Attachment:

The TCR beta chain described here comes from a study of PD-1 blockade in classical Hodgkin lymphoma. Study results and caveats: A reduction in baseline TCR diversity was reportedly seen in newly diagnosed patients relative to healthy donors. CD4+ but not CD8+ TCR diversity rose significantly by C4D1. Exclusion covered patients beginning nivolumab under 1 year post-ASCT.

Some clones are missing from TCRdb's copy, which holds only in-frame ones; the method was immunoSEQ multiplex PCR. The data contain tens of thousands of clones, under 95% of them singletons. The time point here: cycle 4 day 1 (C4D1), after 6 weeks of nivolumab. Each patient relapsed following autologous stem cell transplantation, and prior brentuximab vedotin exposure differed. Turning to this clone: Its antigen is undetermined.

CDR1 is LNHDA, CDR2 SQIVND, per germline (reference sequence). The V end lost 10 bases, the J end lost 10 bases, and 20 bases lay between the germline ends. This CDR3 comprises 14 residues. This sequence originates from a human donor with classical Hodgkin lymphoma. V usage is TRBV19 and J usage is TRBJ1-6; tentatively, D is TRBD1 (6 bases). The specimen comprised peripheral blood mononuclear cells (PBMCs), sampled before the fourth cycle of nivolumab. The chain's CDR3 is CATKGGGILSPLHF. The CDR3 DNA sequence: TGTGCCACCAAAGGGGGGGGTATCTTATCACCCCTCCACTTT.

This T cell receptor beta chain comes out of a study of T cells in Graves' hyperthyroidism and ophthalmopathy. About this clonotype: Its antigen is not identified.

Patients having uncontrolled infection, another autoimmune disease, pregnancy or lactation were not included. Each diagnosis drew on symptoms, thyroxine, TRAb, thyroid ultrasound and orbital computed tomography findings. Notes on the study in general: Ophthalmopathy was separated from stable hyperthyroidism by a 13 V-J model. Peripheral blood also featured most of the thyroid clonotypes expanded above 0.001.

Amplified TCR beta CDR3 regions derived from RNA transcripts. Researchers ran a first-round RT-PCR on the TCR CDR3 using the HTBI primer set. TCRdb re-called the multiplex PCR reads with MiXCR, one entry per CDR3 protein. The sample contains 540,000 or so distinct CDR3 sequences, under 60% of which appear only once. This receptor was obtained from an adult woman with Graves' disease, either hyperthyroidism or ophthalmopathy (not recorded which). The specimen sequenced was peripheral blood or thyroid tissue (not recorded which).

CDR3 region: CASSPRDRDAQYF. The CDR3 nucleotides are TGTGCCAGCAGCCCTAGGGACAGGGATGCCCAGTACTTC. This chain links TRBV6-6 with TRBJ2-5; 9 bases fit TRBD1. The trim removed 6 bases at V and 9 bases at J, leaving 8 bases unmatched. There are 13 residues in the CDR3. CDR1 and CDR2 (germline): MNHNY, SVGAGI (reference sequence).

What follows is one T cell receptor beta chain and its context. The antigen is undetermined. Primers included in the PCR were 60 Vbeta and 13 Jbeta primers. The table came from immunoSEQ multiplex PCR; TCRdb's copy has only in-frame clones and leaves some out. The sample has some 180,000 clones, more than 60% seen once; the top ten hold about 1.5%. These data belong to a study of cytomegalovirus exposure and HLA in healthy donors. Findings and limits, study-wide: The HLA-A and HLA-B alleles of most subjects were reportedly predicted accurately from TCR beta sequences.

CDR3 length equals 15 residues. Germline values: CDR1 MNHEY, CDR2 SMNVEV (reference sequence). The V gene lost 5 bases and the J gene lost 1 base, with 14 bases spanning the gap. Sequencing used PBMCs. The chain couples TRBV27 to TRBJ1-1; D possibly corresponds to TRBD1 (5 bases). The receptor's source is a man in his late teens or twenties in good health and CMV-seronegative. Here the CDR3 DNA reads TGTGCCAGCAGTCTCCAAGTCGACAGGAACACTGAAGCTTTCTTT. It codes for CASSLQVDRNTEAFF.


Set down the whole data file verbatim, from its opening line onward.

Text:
The TCR beta chain described here comes from a study of PD-1 blockade in classical Hodgkin lymphoma. Study results and caveats: A reduction in baseline TCR diversity was reportedly seen in newly diagnosed patients relative to healthy donors. CD4+ but not CD8+ TCR diversity rose significantly by C4D1. Exclusion covered patients beginning nivolumab under 1 year post-ASCT.

Some clones are missing from TCRdb's copy, which holds only in-frame ones; the method was immunoSEQ multiplex PCR. The data contain tens of thousands of clones, under 95% of them singletons. The time point here: cycle 4 day 1 (C4D1), after 6 weeks of nivolumab. Each patient relapsed following autologous stem cell transplantation, and prior brentuximab vedotin exposure differed. Turning to this clone: Its antigen is undetermined.

CDR1 is LNHDA, CDR2 SQIVND, per germline (reference sequence). The V end lost 10 bases, the J end lost 10 bases, and 20 bases lay between the germline ends. This CDR3 comprises 14 residues. This sequence originates from a human donor with classical Hodgkin lymphoma. V usage is TRBV19 and J usage is TRBJ1-6; tentatively, D is TRBD1 (6 bases). The specimen comprised peripheral blood mononuclear cells (PBMCs), sampled before the fourth cycle of nivolumab. The chain's CDR3 is CATKGGGILSPLHF. The CDR3 DNA sequence: TGTGCCACCAAAGGGGGGGGTATCTTATCACCCCTCCACTTT.

This T cell receptor beta chain comes out of a study of T cells in Graves' hyperthyroidism and ophthalmopathy. About this clonotype: Its antigen is not identified.

Patients having uncontrolled infection, another autoimmune disease, pregnancy or lactation were not included. Each diagnosis drew on symptoms, thyroxine, TRAb, thyroid ultrasound and orbital computed tomography findings. Notes on the study in general: Ophthalmopathy was separated from stable hyperthyroidism by a 13 V-J model. Peripheral blood also featured most of the thyroid clonotypes expanded above 0.001.

Amplified TCR beta CDR3 regions derived from RNA transcripts. Researchers ran a first-round RT-PCR on the TCR CDR3 using the HTBI primer set. TCRdb re-called the multiplex PCR reads with MiXCR, one entry per CDR3 protein. The sample contains 540,000 or so distinct CDR3 sequences, under 60% of which appear only once. This receptor was obtained from an adult woman with Graves' disease, either hyperthyroidism or ophthalmopathy (not recorded which). The specimen sequenced was peripheral blood or thyroid tissue (not recorded which).

CDR3 region: CASSPRDRDAQYF. The CDR3 nucleotides are TGTGCCAGCAGCCCTAGGGACAGGGATGCCCAGTACTTC. This chain links TRBV6-6 with TRBJ2-5; 9 bases fit TRBD1. The trim removed 6 bases at V and 9 bases at J, leaving 8 bases unmatched. There are 13 residues in the CDR3. CDR1 and CDR2 (germline): MNHNY, SVGAGI (reference sequence).

What follows is one T cell receptor beta chain and its context. The antigen is undetermined. Primers included in the PCR were 60 Vbeta and 13 Jbeta primers. The table came from immunoSEQ multiplex PCR; TCRdb's copy has only in-frame clones and leaves some out. The sample has some 180,000 clones, more than 60% seen once; the top ten hold about 1.5%. These data belong to a study of cytomegalovirus exposure and HLA in healthy donors. Findings and limits, study-wide: The HLA-A and HLA-B alleles of most subjects were reportedly predicted accurately from TCR beta sequences.

CDR3 length equals 15 residues. Germline values: CDR1 MNHEY, CDR2 SMNVEV (reference sequence). The V gene lost 5 bases and the J gene lost 1 base, with 14 bases spanning the gap. Sequencing used PBMCs. The chain couples TRBV27 to TRBJ1-1; D possibly corresponds to TRBD1 (5 bases). The receptor's source is a man in his late teens or twenties in good health and CMV-seronegative. Here the CDR3 DNA reads TGTGCCAGCAGTCTCCAAGTCGACAGGAACACTGAAGCTTTCTTT. It codes for CASSLQVDRNTEAFF.